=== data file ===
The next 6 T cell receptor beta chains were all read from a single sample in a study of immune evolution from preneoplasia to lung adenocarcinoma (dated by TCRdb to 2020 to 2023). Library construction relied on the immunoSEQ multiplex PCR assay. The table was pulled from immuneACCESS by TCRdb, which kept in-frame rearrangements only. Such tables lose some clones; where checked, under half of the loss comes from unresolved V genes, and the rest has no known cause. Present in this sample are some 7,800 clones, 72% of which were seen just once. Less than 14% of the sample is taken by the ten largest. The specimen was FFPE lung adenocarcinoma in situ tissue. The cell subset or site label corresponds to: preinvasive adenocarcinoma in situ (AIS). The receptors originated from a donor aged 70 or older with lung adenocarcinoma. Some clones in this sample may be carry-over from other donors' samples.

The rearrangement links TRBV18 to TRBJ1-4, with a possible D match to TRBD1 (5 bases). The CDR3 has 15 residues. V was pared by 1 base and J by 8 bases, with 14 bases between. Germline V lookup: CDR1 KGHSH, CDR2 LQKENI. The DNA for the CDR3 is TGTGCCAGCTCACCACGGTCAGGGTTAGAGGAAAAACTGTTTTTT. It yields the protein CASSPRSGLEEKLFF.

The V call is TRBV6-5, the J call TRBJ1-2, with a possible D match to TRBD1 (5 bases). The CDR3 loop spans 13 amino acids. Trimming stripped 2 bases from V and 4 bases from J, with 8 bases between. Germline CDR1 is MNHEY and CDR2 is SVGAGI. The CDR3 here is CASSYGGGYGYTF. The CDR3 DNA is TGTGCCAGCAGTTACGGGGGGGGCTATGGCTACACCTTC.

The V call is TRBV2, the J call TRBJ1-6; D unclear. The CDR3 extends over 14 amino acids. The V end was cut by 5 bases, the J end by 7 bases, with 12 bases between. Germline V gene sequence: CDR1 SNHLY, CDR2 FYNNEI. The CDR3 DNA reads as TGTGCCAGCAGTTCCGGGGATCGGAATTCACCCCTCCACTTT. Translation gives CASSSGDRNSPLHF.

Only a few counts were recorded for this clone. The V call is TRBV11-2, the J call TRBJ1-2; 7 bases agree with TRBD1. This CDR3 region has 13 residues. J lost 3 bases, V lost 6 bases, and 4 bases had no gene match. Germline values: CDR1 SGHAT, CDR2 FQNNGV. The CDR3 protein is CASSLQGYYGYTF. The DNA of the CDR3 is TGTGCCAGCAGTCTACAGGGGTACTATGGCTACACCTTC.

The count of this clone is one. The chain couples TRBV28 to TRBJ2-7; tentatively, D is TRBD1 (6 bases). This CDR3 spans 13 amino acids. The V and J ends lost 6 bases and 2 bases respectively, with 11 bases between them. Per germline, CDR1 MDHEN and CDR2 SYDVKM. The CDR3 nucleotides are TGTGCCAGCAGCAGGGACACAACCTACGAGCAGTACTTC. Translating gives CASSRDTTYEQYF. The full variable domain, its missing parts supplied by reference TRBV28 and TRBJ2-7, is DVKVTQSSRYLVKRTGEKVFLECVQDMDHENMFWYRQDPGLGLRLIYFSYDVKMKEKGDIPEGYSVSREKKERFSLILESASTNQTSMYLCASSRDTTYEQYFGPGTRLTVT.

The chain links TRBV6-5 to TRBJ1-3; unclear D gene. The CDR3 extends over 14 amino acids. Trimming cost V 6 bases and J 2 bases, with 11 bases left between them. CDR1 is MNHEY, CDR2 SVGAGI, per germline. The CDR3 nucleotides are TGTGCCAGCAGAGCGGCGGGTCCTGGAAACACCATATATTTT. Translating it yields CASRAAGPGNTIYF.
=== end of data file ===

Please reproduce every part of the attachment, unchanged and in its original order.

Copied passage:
The next 6 T cell receptor beta chains were all read from a single sample in a study of immune evolution from preneoplasia to lung adenocarcinoma (dated by TCRdb to 2020 to 2023). Library construction relied on the immunoSEQ multiplex PCR assay. The table was pulled from immuneACCESS by TCRdb, which kept in-frame rearrangements only. Such tables lose some clones; where checked, under half of the loss comes from unresolved V genes, and the rest has no known cause. Present in this sample are some 7,800 clones, 72% of which were seen just once. Less than 14% of the sample is taken by the ten largest. The specimen was FFPE lung adenocarcinoma in situ tissue. The cell subset or site label corresponds to: preinvasive adenocarcinoma in situ (AIS). The receptors originated from a donor aged 70 or older with lung adenocarcinoma. Some clones in this sample may be carry-over from other donors' samples.

The rearrangement links TRBV18 to TRBJ1-4, with a possible D match to TRBD1 (5 bases). The CDR3 has 15 residues. V was pared by 1 base and J by 8 bases, with 14 bases between. Germline V lookup: CDR1 KGHSH, CDR2 LQKENI. The DNA for the CDR3 is TGTGCCAGCTCACCACGGTCAGGGTTAGAGGAAAAACTGTTTTTT. It yields the protein CASSPRSGLEEKLFF.

The V call is TRBV6-5, the J call TRBJ1-2, with a possible D match to TRBD1 (5 bases). The CDR3 loop spans 13 amino acids. Trimming stripped 2 bases from V and 4 bases from J, with 8 bases between. Germline CDR1 is MNHEY and CDR2 is SVGAGI. The CDR3 here is CASSYGGGYGYTF. The CDR3 DNA is TGTGCCAGCAGTTACGGGGGGGGCTATGGCTACACCTTC.

The V call is TRBV2, the J call TRBJ1-6; D unclear. The CDR3 extends over 14 amino acids. The V end was cut by 5 bases, the J end by 7 bases, with 12 bases between. Germline V gene sequence: CDR1 SNHLY, CDR2 FYNNEI. The CDR3 DNA reads as TGTGCCAGCAGTTCCGGGGATCGGAATTCACCCCTCCACTTT. Translation gives CASSSGDRNSPLHF.

Only a few counts were recorded for this clone. The V call is TRBV11-2, the J call TRBJ1-2; 7 bases agree with TRBD1. This CDR3 region has 13 residues. J lost 3 bases, V lost 6 bases, and 4 bases had no gene match. Germline values: CDR1 SGHAT, CDR2 FQNNGV. The CDR3 protein is CASSLQGYYGYTF. The DNA of the CDR3 is TGTGCCAGCAGTCTACAGGGGTACTATGGCTACACCTTC.

The count of this clone is one. The chain couples TRBV28 to TRBJ2-7; tentatively, D is TRBD1 (6 bases). This CDR3 spans 13 amino acids. The V and J ends lost 6 bases and 2 bases respectively, with 11 bases between them. Per germline, CDR1 MDHEN and CDR2 SYDVKM. The CDR3 nucleotides are TGTGCCAGCAGCAGGGACACAACCTACGAGCAGTACTTC. Translating gives CASSRDTTYEQYF. The full variable domain, its missing parts supplied by reference TRBV28 and TRBJ2-7, is DVKVTQSSRYLVKRTGEKVFLECVQDMDHENMFWYRQDPGLGLRLIYFSYDVKMKEKGDIPEGYSVSREKKERFSLILESASTNQTSMYLCASSRDTTYEQYFGPGTRLTVT.

The chain links TRBV6-5 to TRBJ1-3; unclear D gene. The CDR3 extends over 14 amino acids. Trimming cost V 6 bases and J 2 bases, with 11 bases left between them. CDR1 is MNHEY, CDR2 SVGAGI, per germline. The CDR3 nucleotides are TGTGCCAGCAGAGCGGCGGGTCCTGGAAACACCATATATTTT. Translating it yields CASRAAGPGNTIYF.